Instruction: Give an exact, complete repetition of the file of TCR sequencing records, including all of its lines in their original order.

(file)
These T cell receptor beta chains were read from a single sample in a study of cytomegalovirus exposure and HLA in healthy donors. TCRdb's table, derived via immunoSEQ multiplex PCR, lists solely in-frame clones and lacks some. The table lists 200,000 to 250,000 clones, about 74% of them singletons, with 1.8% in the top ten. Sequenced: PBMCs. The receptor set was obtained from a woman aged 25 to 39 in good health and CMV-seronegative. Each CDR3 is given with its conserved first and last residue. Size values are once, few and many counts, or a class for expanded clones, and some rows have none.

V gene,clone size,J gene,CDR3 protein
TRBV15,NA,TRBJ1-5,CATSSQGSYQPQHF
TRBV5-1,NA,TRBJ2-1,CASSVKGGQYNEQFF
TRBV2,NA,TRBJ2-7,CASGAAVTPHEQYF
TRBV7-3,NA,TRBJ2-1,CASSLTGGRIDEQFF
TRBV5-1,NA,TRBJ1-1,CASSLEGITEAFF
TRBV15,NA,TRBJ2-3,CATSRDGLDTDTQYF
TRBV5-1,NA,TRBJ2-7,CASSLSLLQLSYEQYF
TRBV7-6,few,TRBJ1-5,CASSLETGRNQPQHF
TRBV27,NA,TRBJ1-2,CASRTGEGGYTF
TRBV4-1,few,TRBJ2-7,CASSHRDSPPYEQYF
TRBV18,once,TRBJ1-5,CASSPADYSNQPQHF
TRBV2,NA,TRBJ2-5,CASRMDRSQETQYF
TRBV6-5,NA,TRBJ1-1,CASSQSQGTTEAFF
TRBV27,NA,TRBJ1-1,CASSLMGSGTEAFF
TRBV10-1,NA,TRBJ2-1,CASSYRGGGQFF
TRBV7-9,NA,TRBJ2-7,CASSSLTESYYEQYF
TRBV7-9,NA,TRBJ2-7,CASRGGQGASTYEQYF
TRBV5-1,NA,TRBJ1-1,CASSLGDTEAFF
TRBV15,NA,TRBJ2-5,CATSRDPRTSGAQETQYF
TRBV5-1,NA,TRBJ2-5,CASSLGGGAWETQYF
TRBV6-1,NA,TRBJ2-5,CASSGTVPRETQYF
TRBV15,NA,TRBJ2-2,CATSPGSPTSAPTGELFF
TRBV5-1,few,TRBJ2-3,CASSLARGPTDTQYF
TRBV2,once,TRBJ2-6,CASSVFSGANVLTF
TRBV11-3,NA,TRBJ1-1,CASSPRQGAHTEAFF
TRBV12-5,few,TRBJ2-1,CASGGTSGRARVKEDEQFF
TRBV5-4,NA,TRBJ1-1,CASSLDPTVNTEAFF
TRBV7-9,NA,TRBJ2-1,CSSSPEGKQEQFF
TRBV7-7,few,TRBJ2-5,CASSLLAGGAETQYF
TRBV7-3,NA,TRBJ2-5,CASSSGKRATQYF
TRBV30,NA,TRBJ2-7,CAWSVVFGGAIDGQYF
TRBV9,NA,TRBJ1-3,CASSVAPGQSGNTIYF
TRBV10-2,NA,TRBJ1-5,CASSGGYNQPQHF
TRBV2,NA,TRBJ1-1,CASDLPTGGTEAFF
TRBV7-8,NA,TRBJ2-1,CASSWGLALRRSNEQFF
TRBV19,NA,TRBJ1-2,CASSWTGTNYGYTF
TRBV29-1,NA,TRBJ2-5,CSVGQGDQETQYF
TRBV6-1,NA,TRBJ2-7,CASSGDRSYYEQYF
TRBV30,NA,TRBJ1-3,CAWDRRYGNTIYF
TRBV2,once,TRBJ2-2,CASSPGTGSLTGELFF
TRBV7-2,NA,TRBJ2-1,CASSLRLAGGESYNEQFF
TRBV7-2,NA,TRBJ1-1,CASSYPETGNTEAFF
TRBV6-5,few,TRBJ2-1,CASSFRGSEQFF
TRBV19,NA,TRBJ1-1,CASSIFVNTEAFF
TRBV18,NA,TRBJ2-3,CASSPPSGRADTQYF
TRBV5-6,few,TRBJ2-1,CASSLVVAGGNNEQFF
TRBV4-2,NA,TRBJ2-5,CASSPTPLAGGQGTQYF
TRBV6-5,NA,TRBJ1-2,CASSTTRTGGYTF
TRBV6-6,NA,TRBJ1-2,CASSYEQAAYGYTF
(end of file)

These T cell receptor beta chains were read from a single sample in a study of cytomegalovirus exposure and HLA in healthy donors. TCRdb's table, derived via immunoSEQ multiplex PCR, lists solely in-frame clones and lacks some. The table lists 200,000 to 250,000 clones, about 74% of them singletons, with 1.8% in the top ten. Sequenced: PBMCs. The receptor set was obtained from a woman aged 25 to 39 in good health and CMV-seronegative. Each CDR3 is given with its conserved first and last residue. Size values are once, few and many counts, or a class for expanded clones, and some rows have none.

V gene,clone size,J gene,CDR3 protein
TRBV15,NA,TRBJ1-5,CATSSQGSYQPQHF
TRBV5-1,NA,TRBJ2-1,CASSVKGGQYNEQFF
TRBV2,NA,TRBJ2-7,CASGAAVTPHEQYF
TRBV7-3,NA,TRBJ2-1,CASSLTGGRIDEQFF
TRBV5-1,NA,TRBJ1-1,CASSLEGITEAFF
TRBV15,NA,TRBJ2-3,CATSRDGLDTDTQYF
TRBV5-1,NA,TRBJ2-7,CASSLSLLQLSYEQYF
TRBV7-6,few,TRBJ1-5,CASSLETGRNQPQHF
TRBV27,NA,TRBJ1-2,CASRTGEGGYTF
TRBV4-1,few,TRBJ2-7,CASSHRDSPPYEQYF
TRBV18,once,TRBJ1-5,CASSPADYSNQPQHF
TRBV2,NA,TRBJ2-5,CASRMDRSQETQYF
TRBV6-5,NA,TRBJ1-1,CASSQSQGTTEAFF
TRBV27,NA,TRBJ1-1,CASSLMGSGTEAFF
TRBV10-1,NA,TRBJ2-1,CASSYRGGGQFF
TRBV7-9,NA,TRBJ2-7,CASSSLTESYYEQYF
TRBV7-9,NA,TRBJ2-7,CASRGGQGASTYEQYF
TRBV5-1,NA,TRBJ1-1,CASSLGDTEAFF
TRBV15,NA,TRBJ2-5,CATSRDPRTSGAQETQYF
TRBV5-1,NA,TRBJ2-5,CASSLGGGAWETQYF
TRBV6-1,NA,TRBJ2-5,CASSGTVPRETQYF
TRBV15,NA,TRBJ2-2,CATSPGSPTSAPTGELFF
TRBV5-1,few,TRBJ2-3,CASSLARGPTDTQYF
TRBV2,once,TRBJ2-6,CASSVFSGANVLTF
TRBV11-3,NA,TRBJ1-1,CASSPRQGAHTEAFF
TRBV12-5,few,TRBJ2-1,CASGGTSGRARVKEDEQFF
TRBV5-4,NA,TRBJ1-1,CASSLDPTVNTEAFF
TRBV7-9,NA,TRBJ2-1,CSSSPEGKQEQFF
TRBV7-7,few,TRBJ2-5,CASSLLAGGAETQYF
TRBV7-3,NA,TRBJ2-5,CASSSGKRATQYF
TRBV30,NA,TRBJ2-7,CAWSVVFGGAIDGQYF
TRBV9,NA,TRBJ1-3,CASSVAPGQSGNTIYF
TRBV10-2,NA,TRBJ1-5,CASSGGYNQPQHF
TRBV2,NA,TRBJ1-1,CASDLPTGGTEAFF
TRBV7-8,NA,TRBJ2-1,CASSWGLALRRSNEQFF
TRBV19,NA,TRBJ1-2,CASSWTGTNYGYTF
TRBV29-1,NA,TRBJ2-5,CSVGQGDQETQYF
TRBV6-1,NA,TRBJ2-7,CASSGDRSYYEQYF
TRBV30,NA,TRBJ1-3,CAWDRRYGNTIYF
TRBV2,once,TRBJ2-2,CASSPGTGSLTGELFF
TRBV7-2,NA,TRBJ2-1,CASSLRLAGGESYNEQFF
TRBV7-2,NA,TRBJ1-1,CASSYPETGNTEAFF
TRBV6-5,few,TRBJ2-1,CASSFRGSEQFF
TRBV19,NA,TRBJ1-1,CASSIFVNTEAFF
TRBV18,NA,TRBJ2-3,CASSPPSGRADTQYF
TRBV5-6,few,TRBJ2-1,CASSLVVAGGNNEQFF
TRBV4-2,NA,TRBJ2-5,CASSPTPLAGGQGTQYF
TRBV6-5,NA,TRBJ1-2,CASSTTRTGGYTF
TRBV6-6,NA,TRBJ1-2,CASSYEQAAYGYTF